As you rightly notice, however, the site does not reflect this diversity and this is a problem that requires both confession and explanation. When my spouse/fellow co-founder Andy and I were the only ones running the site, he was the one who had time and energy to develop the content. And he did so by 1) drawing on resources and thinkers that were formative for him at that time; 2) emphasizing Christian critique of the state and violence since nationalism and war-making remain pervasive sins among churches in America; and 3) creating a comprehensive library of major anarchist and Christian thinker Ellul. So those sections are literally one white heterosexual man’s perspective, with input from me and one or two others as time allowed, rather than even the tip of the iceberg of what this conversation offers. 3 Since that time our thinking has expanded, our partnership has extended to others, and our emphasis has widened—but that section has not been significantly updated, even though each of the organizers knows it needs to be. It is, for all intents and purposes, a frozen section in large part because our energy and our time remain stretched and limited.
That said, if we ever get the time to “add more stuff”—or, better yet, if people out there would take a less consumerist approach to the site4—I think another rubric is still needed. This is a budding thought here, but instead of highlighting resources from “Christian anarchists,” perhaps a more inclusive method would be to collect resources from people that reflect the spirit and intent of anarchism, whether or not its authors identify themselves as such (something that I hope we are accomplishing through the Iconocast), and to list resources from writers and speakers that are anarchist who can deepen the radical Christian conversation, even if the authors themselves do not hold that faith commitment. I think making a move like that could better reflect the breadth of voices on both sides of these movements, voices which include anarchist people of color from around the globe and people from various perspectives who challenge Christians to go beyond “can’t we all just get along” 101. I welcome your feedback on this idea since it only started percolating as a possible solution in light of your piece.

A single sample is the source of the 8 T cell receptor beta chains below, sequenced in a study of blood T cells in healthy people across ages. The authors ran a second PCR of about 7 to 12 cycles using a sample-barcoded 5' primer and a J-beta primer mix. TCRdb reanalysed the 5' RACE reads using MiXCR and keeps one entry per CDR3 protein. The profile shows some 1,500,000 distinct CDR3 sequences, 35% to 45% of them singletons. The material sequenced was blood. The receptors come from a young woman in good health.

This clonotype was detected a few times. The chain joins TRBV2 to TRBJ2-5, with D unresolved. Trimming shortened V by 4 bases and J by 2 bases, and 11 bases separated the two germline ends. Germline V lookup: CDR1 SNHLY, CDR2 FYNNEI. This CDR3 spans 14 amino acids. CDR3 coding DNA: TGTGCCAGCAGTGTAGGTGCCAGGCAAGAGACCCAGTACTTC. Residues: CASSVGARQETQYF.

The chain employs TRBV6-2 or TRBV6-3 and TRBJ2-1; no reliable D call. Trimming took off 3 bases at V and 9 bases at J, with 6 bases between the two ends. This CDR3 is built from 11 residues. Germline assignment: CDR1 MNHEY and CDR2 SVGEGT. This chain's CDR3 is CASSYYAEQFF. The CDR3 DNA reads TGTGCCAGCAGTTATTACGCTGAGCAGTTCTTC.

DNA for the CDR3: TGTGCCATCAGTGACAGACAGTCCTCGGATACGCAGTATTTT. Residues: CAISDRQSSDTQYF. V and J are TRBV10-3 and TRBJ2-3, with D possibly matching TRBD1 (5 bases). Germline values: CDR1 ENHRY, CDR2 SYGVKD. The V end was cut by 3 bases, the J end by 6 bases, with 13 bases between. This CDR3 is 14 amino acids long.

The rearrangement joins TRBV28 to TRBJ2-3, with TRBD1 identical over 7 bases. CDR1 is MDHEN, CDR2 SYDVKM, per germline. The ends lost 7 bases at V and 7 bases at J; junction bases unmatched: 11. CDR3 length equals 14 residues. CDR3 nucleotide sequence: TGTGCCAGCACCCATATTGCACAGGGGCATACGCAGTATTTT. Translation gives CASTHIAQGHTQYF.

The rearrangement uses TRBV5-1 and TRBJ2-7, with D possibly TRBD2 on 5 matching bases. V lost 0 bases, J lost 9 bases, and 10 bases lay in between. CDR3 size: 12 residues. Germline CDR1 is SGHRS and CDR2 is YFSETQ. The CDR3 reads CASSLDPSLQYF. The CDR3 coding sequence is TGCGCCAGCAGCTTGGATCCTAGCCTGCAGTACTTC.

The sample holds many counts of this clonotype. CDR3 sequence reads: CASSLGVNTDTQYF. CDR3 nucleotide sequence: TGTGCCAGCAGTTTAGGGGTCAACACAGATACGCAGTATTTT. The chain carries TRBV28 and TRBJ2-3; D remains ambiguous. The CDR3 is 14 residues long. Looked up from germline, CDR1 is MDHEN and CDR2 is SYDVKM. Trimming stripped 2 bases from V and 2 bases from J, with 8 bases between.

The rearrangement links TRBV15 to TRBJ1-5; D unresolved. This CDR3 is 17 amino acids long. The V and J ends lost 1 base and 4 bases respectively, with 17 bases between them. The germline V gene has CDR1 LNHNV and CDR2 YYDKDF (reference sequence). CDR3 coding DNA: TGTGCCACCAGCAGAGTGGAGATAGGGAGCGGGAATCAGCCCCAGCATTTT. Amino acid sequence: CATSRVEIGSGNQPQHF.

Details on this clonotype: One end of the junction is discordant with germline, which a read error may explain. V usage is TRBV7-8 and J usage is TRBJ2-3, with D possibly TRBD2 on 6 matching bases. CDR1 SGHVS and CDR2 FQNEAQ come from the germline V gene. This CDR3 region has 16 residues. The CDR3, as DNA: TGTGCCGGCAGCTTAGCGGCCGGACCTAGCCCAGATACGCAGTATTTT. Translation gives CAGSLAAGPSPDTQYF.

Finally, I just want to affirm your observations about anarcho-primitivism. As I’ve said in other places, the very name itself strikes me as problematic in that it feels inhospitable to the very people for whom “being primitive” has been the justification for their exploitation and colonization, and it actually is a negative word civilization gave to those “others” that they repressed. Although the aims of the movement are to learn from and affirm the practices of pre-civilized people from much earlier in the human record, and to use those insights as a means to critique the madness we live in now, I’ve tried to be both respectful and honest about my reservations. Since I am much less committed to it than others though, I think it is only fair to let those for whom the thought has been transformative respond to your questions (if they haven’t already by the time this piece is posted).
So this is my response to your first call. Does it increase those anarchist impulses or squelch them? Does it shine some light on anarchism’s potential to be more than a “radicalizing space for white folks to organize under” or raise more questions about its usefulness? Looking forward to another call as we dialogue together.
- Bob Torres, Making a Killing: The Political Economy of Animal Rights, (Oakland: AK Press, 1997), 127
- Ibid., 126.
- To be transparent, I ran this past Andy to make sure I was not misrepresenting him.
- An ongoing frustration for me continues to be what I see as a consumer-producer relationship between the site and those who use it. There seems to be this strange and frankly non-anarchist approach to Jesus Radicals that expects “us” to create the “ultimate anarchist experience” instead of people seeing themselves as possible contributors to a radical Christian and anarchist network that would make the site more sustainable in the long run. Perhaps we have unwittingly created that expectation. Maybe it is a symptom of something deeper. But either way, my sense is it needs to be resolved if we are going to continue for the long, long-haul.
Nekeisha Alayna Alexis is the co-founder of Jesus Radicals and co-organizer of its annual anarchism and Christianity conference. She is an occasional writer and speaker with numerous interests including animal ethics from a Christian and anti-oppression perspective. She joined the Anabaptist/Mennonite tribe in 2003 and works for anti-racist transformation within the church. She also takes part in ecumenical conversations as part of the Ekklesia Project.